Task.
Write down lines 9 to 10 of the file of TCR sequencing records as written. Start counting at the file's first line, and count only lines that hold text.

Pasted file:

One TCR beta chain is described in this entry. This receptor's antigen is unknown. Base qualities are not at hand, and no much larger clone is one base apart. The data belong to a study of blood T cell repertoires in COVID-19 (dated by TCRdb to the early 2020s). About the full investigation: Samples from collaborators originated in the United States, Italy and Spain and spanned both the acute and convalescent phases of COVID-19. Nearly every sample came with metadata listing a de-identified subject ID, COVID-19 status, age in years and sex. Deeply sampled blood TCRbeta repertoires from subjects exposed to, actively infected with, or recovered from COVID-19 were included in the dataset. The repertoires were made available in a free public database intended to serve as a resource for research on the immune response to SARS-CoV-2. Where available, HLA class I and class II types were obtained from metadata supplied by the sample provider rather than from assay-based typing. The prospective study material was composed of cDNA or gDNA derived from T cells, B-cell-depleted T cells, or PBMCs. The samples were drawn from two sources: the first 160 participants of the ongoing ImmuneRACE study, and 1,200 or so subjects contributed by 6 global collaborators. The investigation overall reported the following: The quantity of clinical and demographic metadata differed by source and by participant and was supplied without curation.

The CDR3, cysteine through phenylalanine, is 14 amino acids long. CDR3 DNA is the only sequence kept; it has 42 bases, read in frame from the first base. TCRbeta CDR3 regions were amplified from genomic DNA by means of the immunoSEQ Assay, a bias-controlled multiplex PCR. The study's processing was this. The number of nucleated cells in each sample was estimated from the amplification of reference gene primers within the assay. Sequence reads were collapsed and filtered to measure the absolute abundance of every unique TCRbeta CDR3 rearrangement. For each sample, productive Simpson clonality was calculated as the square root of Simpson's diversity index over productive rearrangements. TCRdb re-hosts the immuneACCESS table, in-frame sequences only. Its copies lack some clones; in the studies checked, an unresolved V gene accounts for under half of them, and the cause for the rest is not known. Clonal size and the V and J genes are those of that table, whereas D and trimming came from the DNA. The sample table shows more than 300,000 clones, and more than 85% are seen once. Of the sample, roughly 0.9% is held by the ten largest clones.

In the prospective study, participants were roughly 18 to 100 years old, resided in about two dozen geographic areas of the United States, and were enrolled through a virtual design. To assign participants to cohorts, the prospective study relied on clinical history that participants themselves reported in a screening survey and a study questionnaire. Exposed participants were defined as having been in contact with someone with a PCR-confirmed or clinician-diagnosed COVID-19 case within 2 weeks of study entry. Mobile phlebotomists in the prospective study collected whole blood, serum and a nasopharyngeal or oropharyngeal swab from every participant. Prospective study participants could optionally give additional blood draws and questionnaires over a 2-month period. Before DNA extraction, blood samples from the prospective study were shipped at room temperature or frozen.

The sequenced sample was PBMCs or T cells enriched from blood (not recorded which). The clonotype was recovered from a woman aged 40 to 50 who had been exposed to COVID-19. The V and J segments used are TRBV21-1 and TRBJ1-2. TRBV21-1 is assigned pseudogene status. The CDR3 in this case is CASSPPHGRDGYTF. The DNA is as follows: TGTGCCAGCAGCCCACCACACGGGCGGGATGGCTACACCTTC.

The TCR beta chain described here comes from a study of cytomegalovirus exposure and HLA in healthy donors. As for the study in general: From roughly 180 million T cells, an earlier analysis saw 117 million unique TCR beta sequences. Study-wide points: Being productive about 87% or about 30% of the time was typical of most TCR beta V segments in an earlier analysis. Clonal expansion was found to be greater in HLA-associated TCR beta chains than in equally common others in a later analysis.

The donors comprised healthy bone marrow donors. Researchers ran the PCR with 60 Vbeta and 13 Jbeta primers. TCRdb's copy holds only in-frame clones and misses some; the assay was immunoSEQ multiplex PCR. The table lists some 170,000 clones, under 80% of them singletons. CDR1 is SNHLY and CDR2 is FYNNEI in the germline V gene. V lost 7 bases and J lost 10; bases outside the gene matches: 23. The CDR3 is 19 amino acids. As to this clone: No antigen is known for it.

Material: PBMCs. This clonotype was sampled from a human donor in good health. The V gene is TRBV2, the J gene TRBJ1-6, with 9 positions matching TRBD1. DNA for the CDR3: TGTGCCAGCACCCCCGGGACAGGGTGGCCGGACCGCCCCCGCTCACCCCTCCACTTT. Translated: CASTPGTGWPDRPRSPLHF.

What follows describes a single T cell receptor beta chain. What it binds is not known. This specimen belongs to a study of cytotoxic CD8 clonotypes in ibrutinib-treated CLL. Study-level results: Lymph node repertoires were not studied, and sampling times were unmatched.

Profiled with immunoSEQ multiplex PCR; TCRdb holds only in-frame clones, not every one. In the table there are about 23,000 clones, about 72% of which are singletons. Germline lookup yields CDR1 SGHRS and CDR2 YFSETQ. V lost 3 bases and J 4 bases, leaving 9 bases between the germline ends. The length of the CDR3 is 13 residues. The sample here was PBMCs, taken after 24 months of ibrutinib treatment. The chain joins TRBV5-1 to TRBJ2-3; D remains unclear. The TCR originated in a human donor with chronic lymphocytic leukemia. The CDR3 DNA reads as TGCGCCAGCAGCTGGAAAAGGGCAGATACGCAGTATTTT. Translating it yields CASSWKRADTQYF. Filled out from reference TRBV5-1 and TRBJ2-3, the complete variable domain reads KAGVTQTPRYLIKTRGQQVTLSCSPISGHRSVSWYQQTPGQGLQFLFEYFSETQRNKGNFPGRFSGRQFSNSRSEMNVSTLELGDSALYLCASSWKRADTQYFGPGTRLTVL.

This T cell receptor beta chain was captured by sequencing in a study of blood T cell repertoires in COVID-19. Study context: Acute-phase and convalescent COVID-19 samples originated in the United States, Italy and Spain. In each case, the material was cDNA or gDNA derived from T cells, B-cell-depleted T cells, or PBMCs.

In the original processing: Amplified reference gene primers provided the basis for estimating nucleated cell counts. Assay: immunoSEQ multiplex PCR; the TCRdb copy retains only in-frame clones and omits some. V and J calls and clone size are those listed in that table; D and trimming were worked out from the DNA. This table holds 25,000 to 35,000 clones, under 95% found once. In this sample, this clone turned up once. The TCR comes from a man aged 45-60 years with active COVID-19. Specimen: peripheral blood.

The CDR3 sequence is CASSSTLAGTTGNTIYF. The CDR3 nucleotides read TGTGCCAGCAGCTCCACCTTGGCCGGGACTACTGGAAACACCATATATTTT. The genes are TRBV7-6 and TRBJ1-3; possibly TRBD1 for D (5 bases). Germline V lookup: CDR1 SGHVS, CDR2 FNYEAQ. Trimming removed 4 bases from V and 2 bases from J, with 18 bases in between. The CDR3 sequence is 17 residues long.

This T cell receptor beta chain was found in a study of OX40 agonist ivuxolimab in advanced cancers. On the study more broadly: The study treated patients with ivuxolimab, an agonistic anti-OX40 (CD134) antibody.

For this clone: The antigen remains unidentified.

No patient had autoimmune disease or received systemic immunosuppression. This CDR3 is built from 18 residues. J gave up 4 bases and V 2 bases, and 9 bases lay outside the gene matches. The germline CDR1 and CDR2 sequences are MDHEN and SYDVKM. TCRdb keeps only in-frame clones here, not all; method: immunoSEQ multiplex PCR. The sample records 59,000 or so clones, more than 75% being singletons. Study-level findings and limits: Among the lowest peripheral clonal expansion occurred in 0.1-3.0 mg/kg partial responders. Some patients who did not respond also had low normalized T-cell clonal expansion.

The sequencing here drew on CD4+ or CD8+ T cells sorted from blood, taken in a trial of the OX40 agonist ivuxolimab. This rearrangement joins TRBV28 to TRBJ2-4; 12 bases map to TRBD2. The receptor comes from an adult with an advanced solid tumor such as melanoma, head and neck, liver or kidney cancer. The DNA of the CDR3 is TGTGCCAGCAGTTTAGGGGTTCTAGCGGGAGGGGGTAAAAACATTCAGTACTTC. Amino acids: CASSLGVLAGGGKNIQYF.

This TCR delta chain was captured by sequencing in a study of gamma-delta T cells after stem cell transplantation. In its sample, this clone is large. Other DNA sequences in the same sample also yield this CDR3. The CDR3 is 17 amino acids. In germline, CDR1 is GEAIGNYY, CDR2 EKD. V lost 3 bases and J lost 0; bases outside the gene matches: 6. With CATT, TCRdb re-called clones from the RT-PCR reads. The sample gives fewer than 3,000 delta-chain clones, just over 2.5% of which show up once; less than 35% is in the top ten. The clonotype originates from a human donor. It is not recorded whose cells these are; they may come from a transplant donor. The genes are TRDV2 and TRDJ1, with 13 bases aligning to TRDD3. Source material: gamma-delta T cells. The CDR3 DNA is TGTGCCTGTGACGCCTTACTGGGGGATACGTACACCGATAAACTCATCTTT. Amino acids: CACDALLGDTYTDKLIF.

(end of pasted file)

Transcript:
Profiled with immunoSEQ multiplex PCR; TCRdb holds only in-frame clones, not every one. In the table there are about 23,000 clones, about 72% of which are singletons. Germline lookup yields CDR1 SGHRS and CDR2 YFSETQ. V lost 3 bases and J 4 bases, leaving 9 bases between the germline ends. The length of the CDR3 is 13 residues. The sample here was PBMCs, taken after 24 months of ibrutinib treatment. The chain joins TRBV5-1 to TRBJ2-3; D remains unclear. The TCR originated in a human donor with chronic lymphocytic leukemia. The CDR3 DNA reads as TGCGCCAGCAGCTGGAAAAGGGCAGATACGCAGTATTTT. Translating it yields CASSWKRADTQYF. Filled out from reference TRBV5-1 and TRBJ2-3, the complete variable domain reads KAGVTQTPRYLIKTRGQQVTLSCSPISGHRSVSWYQQTPGQGLQFLFEYFSETQRNKGNFPGRFSGRQFSNSRSEMNVSTLELGDSALYLCASSWKRADTQYFGPGTRLTVL.

This T cell receptor beta chain was captured by sequencing in a study of blood T cell repertoires in COVID-19. Study context: Acute-phase and convalescent COVID-19 samples originated in the United States, Italy and Spain. In each case, the material was cDNA or gDNA derived from T cells, B-cell-depleted T cells, or PBMCs.